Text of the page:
The number one reason a restaurant needs mobile marketing is the fact that if you don’t, you are losing out on multiple opportunities to reach the more than 70% of adults using smartphones to locate you, view menus, book reservations, and even order and pay for their food in advance.

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The mobile commerce industry has nearly doubled in the last two years and is expected to increase from $19 billion to $31 by 2016. Whether you are promoting a loyalty program, offering a deal, or sending a monthly email, mobile marketing is the quickest, most effective way to get more people in your door.

Your customers are increasingly looking for information from their mobile devices and restaurants can no longer afford to ignore the growing trend. One recent report states that 33% of customers are more influenced by seeing menus on mobile than any other information, that 24% of restaurant customers’ mobile app usage involves special offers and coupons, and that 21% of smartphone customers are looking for the restaurant’s location information.

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Making the decision to install an exhaust fan hinge kit is easy. There are many practical reasons including the fact that it’s required by the NFPA 96 fire code, they make fan cleaning easier and safer, and they protect the fan wiring and housing as well as prevent roof damage.

What’s not always easy, however, is figuring out which hinge kit is right for you. carries six different types of exhaust fan hinge kits for a wide range of fan sizes, budgets, and situations. A few things they all have in common are that they are NFPA compliant, durable, convenient to use, easy to install, and will help increase the life of your exhaust fan and prevent rooftop damage and leaks.

Designed specifically for fast installation, most of our roof fan hinge kits can be quickly installed in 15 minutes or less. Once installed, the hinge will allow the ventilator fan to be lifted back and tilted effortlessly yet securely, to provide optimal accessibility for quick and easy cleaning and maintenance.

Let’s take a look at the different types of hinge kits there are to select from, beginning with the least expensive option.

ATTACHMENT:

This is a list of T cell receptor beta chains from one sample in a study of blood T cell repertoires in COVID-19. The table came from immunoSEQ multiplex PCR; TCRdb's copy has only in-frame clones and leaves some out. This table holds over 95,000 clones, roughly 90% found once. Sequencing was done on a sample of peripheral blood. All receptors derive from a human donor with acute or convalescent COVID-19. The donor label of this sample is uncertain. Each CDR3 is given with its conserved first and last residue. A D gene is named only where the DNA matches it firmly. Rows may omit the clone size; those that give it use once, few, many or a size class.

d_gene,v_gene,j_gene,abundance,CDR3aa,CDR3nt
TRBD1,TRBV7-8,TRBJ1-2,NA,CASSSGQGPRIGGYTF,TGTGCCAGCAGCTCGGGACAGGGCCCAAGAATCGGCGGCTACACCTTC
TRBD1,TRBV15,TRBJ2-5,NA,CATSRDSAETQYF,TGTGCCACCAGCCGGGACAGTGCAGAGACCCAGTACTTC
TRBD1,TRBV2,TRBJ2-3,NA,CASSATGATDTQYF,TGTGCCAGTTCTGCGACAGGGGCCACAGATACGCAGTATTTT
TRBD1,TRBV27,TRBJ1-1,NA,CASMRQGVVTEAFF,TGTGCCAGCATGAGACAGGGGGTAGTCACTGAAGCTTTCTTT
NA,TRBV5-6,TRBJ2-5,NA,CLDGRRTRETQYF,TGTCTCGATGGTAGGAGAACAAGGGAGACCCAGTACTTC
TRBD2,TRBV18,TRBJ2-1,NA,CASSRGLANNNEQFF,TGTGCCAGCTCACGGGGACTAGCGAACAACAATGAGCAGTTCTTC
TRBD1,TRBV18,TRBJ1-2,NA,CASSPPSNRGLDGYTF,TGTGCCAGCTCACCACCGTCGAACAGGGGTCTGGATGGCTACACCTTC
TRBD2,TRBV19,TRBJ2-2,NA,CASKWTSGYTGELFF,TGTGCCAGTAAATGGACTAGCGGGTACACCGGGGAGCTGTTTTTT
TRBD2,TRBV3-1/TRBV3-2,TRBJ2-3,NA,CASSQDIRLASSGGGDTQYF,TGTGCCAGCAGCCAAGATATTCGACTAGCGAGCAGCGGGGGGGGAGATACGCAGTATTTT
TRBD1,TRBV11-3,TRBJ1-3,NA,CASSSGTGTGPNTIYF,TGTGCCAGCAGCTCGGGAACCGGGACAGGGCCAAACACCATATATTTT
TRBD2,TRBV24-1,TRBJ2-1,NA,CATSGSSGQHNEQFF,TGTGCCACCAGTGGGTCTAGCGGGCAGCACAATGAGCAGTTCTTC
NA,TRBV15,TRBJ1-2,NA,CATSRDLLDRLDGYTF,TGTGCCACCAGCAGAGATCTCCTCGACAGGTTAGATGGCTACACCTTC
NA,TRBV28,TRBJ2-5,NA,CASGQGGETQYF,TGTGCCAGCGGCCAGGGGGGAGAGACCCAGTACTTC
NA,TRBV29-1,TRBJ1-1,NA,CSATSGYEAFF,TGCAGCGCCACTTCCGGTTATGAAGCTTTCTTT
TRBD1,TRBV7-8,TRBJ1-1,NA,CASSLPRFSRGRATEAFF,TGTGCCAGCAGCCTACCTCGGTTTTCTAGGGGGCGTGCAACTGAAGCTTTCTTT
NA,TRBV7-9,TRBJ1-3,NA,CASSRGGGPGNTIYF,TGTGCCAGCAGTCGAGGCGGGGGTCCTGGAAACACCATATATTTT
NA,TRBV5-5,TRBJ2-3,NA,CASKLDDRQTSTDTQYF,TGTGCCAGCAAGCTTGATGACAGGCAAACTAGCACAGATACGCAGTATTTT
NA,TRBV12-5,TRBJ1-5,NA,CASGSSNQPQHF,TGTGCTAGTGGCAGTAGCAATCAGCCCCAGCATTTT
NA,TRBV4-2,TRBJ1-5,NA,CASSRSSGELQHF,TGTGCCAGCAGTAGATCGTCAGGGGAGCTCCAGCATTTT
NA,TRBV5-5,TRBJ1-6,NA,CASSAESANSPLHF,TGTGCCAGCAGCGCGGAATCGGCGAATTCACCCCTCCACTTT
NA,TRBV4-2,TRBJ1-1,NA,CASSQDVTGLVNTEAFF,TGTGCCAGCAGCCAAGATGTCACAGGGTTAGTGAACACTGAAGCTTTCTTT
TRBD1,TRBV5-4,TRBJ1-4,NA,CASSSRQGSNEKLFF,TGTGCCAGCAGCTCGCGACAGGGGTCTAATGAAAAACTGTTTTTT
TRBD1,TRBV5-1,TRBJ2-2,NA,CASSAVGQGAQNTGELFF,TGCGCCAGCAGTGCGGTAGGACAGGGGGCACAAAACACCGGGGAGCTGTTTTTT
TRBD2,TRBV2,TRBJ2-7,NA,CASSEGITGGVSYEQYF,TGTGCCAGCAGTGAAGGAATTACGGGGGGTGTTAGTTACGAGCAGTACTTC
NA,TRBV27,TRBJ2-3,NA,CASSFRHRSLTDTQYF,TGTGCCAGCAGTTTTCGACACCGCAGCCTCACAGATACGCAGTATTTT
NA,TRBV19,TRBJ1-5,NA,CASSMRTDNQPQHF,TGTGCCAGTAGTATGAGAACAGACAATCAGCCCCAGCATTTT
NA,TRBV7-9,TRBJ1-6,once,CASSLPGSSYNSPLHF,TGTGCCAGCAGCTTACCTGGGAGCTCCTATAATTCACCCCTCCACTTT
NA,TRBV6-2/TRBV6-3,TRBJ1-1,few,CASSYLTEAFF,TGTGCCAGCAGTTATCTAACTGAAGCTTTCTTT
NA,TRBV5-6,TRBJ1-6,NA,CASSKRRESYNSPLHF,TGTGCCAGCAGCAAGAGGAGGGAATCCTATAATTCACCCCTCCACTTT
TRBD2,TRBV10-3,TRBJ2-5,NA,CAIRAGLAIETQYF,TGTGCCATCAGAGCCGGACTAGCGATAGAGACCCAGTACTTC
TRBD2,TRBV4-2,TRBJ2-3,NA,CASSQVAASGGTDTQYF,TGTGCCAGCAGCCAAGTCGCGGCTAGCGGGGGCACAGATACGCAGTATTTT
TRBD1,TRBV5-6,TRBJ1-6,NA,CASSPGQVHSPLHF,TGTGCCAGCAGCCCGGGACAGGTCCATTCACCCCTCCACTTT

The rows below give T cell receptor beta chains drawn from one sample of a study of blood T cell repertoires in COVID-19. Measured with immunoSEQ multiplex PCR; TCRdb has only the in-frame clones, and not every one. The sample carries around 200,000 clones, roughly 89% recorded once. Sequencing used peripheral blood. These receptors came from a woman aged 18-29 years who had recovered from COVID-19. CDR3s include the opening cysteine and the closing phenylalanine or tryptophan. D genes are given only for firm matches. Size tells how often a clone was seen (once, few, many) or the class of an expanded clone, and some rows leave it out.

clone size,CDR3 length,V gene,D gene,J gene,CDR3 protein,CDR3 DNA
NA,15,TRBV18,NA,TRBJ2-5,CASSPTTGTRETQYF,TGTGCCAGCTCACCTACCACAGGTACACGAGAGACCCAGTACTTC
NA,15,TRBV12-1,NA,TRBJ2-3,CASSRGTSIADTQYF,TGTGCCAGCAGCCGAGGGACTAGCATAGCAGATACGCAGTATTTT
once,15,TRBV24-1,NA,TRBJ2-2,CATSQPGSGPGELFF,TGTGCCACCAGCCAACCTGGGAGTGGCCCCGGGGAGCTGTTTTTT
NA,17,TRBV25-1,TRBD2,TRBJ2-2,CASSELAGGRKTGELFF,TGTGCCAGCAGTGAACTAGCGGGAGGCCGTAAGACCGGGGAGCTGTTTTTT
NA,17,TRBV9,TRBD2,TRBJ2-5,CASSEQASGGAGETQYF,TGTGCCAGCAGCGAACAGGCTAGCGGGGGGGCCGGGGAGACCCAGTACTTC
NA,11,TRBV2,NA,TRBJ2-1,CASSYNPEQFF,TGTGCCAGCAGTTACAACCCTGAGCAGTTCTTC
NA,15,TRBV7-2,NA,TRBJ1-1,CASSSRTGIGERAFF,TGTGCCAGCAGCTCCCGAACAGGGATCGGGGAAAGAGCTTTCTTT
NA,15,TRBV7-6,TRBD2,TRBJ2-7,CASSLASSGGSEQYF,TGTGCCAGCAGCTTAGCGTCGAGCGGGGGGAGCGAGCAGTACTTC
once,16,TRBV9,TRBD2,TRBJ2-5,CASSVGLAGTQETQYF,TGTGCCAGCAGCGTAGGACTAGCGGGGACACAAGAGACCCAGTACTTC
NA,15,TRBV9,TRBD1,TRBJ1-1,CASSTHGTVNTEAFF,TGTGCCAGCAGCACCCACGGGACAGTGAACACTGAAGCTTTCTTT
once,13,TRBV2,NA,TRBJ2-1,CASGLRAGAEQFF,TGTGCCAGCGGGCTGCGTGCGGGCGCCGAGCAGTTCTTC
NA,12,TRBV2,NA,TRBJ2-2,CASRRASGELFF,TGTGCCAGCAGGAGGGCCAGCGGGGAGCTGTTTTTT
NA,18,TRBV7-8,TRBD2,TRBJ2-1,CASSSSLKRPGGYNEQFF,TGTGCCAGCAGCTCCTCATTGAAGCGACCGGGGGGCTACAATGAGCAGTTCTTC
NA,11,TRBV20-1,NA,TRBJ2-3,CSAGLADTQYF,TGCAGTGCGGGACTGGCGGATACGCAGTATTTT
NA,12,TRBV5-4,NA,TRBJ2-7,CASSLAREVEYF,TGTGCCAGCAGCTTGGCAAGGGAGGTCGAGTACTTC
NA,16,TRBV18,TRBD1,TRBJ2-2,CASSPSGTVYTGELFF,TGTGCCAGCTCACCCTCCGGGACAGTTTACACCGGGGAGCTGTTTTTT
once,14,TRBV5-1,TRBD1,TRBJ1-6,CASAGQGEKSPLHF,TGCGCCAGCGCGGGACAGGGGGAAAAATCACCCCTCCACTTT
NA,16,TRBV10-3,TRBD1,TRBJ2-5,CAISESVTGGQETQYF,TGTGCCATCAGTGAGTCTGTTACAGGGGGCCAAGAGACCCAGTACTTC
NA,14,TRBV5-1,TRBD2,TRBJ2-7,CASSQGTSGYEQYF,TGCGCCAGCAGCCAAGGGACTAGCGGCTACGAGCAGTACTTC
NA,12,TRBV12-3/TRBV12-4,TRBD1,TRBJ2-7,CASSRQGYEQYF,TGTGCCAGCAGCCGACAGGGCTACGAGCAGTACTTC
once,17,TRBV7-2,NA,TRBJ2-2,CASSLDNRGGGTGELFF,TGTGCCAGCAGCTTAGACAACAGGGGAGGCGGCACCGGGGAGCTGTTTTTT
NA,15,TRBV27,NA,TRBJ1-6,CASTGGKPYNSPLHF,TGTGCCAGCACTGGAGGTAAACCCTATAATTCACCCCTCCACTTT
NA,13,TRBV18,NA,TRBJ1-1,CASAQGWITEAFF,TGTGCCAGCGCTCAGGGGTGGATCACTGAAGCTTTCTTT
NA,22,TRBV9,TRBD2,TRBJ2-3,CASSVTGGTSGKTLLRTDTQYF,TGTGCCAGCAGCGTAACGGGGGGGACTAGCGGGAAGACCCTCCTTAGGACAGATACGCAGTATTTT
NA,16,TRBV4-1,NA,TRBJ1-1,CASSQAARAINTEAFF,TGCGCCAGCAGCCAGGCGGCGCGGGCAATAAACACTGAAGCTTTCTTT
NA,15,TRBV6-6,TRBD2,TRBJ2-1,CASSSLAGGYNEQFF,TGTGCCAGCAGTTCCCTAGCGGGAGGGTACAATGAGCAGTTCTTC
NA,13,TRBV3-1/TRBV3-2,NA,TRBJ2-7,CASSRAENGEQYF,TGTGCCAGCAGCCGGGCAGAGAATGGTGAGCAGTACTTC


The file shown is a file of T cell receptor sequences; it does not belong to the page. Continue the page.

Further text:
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Duct access doors help prevent debris and grease build-up that can lead to fires by making exhaust system ducts easier for professionals to clean and inspect. In addition, proper exhaust duct access is required for all commercial kitchens by the NFPA #96 fire code. sells three types of Flame Gard duct access doors:

  • UL Fire Rated Curved Access Door custom made to match the duct
  • Hi-Temp Access Door with a ceramic fiber gasket rated to 2300° F / 1260° C
  • UL Fire Rated Flat Access Door with grease-proof, airtight, fire-tight fit

All of our Flame Gard duct access doors come with a complete set of easy to read instructions and a self-adhesive template for sizing of the duct opening — no measuring!

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Fire code regulations require that you keep your kitchen baffle grease filters clean and in good working order. A thorough cleaning is the only way to ensure hood filters don’t become overly clogged with grease, which can cause the following problems:

  • Impaired filtering capabilities
  • Smoky air accumulation in the kitchen
  • Excessive heat in the kitchen
  • Increased air conditioning costs
  • Extreme fire hazards
  • Exhaust system strain

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bildeYou may be excited to get your commercial kitchen up and running, but are you sure your setup complies with National Fire Protection Association (NFPA) 96 fire codes?

If your kitchen burns solid fuel – including mesquite, briquettes, charcoal and hardwood – specific fire codes are in place to help prevent airborne sparks and embers from entering the hood and duct system, which can be a fire hazard. Here’s a look at the three fire codes for kitchens burning solid fuel and how spark arrestor hood filters help you comply.

NFPA 96 Fire Codes for Solid Fuel Cooking Systems

  • 14.5.1: Grease removal devices must be constructed of steel or stainless steel. The device must also be approved for use with solid fuel cooking.
  • 14.5.2: A spark arrestor hood filter is required if the solid fuel cooking operation generates airborne sparks and embers. This type of filter minimizes the number of sparks and embers that enter the hood and duct system. The filter should be installed so sparks and embers are removed from the air by the mesh screen before passing through the grease removal device.
  • 14.5.3: The spark arrestor filter must be installed a minimum of 4 feet (1.2 meters) above the cooking appliance.